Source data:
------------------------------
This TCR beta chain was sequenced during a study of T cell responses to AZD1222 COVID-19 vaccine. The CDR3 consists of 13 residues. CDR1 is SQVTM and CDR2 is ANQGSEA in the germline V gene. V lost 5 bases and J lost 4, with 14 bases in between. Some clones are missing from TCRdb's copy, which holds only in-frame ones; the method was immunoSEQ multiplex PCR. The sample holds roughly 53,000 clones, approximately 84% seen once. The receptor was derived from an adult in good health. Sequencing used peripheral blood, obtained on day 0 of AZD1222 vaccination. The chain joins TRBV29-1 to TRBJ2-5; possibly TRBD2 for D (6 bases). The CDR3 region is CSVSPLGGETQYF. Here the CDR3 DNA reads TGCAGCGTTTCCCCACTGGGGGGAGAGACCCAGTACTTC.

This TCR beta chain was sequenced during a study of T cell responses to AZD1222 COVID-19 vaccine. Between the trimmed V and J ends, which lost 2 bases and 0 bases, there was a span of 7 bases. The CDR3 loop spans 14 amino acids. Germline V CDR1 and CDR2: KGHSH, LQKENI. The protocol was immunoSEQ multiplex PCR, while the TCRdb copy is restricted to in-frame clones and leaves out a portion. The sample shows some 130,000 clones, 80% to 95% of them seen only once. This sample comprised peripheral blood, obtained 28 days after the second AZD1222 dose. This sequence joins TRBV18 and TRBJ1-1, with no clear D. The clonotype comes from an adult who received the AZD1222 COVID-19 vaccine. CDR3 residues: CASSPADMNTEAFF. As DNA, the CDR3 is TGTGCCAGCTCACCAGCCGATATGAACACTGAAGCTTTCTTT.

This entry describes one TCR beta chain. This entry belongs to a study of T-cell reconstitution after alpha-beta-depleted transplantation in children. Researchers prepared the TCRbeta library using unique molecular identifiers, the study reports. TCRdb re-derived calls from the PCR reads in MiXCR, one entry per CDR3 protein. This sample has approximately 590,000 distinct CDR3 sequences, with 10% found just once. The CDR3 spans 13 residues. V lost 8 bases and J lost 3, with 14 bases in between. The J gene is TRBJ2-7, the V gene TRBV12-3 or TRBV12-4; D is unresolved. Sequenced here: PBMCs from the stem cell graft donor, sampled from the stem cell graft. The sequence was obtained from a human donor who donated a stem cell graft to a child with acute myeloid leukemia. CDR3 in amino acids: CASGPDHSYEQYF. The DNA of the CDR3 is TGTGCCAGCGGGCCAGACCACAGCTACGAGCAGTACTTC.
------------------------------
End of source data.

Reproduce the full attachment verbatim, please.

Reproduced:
This TCR beta chain was sequenced during a study of T cell responses to AZD1222 COVID-19 vaccine. The CDR3 consists of 13 residues. CDR1 is SQVTM and CDR2 is ANQGSEA in the germline V gene. V lost 5 bases and J lost 4, with 14 bases in between. Some clones are missing from TCRdb's copy, which holds only in-frame ones; the method was immunoSEQ multiplex PCR. The sample holds roughly 53,000 clones, approximately 84% seen once. The receptor was derived from an adult in good health. Sequencing used peripheral blood, obtained on day 0 of AZD1222 vaccination. The chain joins TRBV29-1 to TRBJ2-5; possibly TRBD2 for D (6 bases). The CDR3 region is CSVSPLGGETQYF. Here the CDR3 DNA reads TGCAGCGTTTCCCCACTGGGGGGAGAGACCCAGTACTTC.

This TCR beta chain was sequenced during a study of T cell responses to AZD1222 COVID-19 vaccine. Between the trimmed V and J ends, which lost 2 bases and 0 bases, there was a span of 7 bases. The CDR3 loop spans 14 amino acids. Germline V CDR1 and CDR2: KGHSH, LQKENI. The protocol was immunoSEQ multiplex PCR, while the TCRdb copy is restricted to in-frame clones and leaves out a portion. The sample shows some 130,000 clones, 80% to 95% of them seen only once. This sample comprised peripheral blood, obtained 28 days after the second AZD1222 dose. This sequence joins TRBV18 and TRBJ1-1, with no clear D. The clonotype comes from an adult who received the AZD1222 COVID-19 vaccine. CDR3 residues: CASSPADMNTEAFF. As DNA, the CDR3 is TGTGCCAGCTCACCAGCCGATATGAACACTGAAGCTTTCTTT.

This entry describes one TCR beta chain. This entry belongs to a study of T-cell reconstitution after alpha-beta-depleted transplantation in children. Researchers prepared the TCRbeta library using unique molecular identifiers, the study reports. TCRdb re-derived calls from the PCR reads in MiXCR, one entry per CDR3 protein. This sample has approximately 590,000 distinct CDR3 sequences, with 10% found just once. The CDR3 spans 13 residues. V lost 8 bases and J lost 3, with 14 bases in between. The J gene is TRBJ2-7, the V gene TRBV12-3 or TRBV12-4; D is unresolved. Sequenced here: PBMCs from the stem cell graft donor, sampled from the stem cell graft. The sequence was obtained from a human donor who donated a stem cell graft to a child with acute myeloid leukemia. CDR3 in amino acids: CASGPDHSYEQYF. The DNA of the CDR3 is TGTGCCAGCGGGCCAGACCACAGCTACGAGCAGTACTTC.